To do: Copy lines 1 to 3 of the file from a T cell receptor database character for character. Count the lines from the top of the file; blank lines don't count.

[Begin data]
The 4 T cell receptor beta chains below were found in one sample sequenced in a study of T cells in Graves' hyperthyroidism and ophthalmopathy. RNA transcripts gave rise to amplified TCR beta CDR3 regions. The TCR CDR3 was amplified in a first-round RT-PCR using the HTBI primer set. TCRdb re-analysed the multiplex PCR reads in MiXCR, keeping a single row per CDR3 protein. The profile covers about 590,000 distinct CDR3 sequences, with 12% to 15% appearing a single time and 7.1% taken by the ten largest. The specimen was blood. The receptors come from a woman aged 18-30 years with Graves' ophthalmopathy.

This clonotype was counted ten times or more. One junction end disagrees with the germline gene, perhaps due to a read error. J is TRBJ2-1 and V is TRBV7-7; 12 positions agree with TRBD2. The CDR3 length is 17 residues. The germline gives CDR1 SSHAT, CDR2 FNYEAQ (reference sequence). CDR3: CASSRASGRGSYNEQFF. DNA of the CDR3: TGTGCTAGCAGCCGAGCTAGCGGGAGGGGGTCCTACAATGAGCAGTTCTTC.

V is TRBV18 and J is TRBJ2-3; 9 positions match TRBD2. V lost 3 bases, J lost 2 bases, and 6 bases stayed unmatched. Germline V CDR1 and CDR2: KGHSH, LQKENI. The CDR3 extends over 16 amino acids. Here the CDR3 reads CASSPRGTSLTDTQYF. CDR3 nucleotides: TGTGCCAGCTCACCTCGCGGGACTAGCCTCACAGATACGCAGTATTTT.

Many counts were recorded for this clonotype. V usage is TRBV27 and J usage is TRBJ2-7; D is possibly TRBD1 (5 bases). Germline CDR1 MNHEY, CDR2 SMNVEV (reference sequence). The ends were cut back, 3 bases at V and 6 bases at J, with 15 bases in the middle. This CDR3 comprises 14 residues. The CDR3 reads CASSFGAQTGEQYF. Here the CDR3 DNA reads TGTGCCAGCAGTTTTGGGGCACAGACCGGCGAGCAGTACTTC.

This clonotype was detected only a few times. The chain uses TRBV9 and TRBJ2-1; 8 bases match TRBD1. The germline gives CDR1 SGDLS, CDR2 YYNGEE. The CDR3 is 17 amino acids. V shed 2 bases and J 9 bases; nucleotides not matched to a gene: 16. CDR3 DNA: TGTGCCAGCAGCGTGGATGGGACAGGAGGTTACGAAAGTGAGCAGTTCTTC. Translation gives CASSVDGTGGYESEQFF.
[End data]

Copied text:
The 4 T cell receptor beta chains below were found in one sample sequenced in a study of T cells in Graves' hyperthyroidism and ophthalmopathy. RNA transcripts gave rise to amplified TCR beta CDR3 regions. The TCR CDR3 was amplified in a first-round RT-PCR using the HTBI primer set. TCRdb re-analysed the multiplex PCR reads in MiXCR, keeping a single row per CDR3 protein. The profile covers about 590,000 distinct CDR3 sequences, with 12% to 15% appearing a single time and 7.1% taken by the ten largest. The specimen was blood. The receptors come from a woman aged 18-30 years with Graves' ophthalmopathy.

This clonotype was counted ten times or more. One junction end disagrees with the germline gene, perhaps due to a read error. J is TRBJ2-1 and V is TRBV7-7; 12 positions agree with TRBD2. The CDR3 length is 17 residues. The germline gives CDR1 SSHAT, CDR2 FNYEAQ (reference sequence). CDR3: CASSRASGRGSYNEQFF. DNA of the CDR3: TGTGCTAGCAGCCGAGCTAGCGGGAGGGGGTCCTACAATGAGCAGTTCTTC.

V is TRBV18 and J is TRBJ2-3; 9 positions match TRBD2. V lost 3 bases, J lost 2 bases, and 6 bases stayed unmatched. Germline V CDR1 and CDR2: KGHSH, LQKENI. The CDR3 extends over 16 amino acids. Here the CDR3 reads CASSPRGTSLTDTQYF. CDR3 nucleotides: TGTGCCAGCTCACCTCGCGGGACTAGCCTCACAGATACGCAGTATTTT.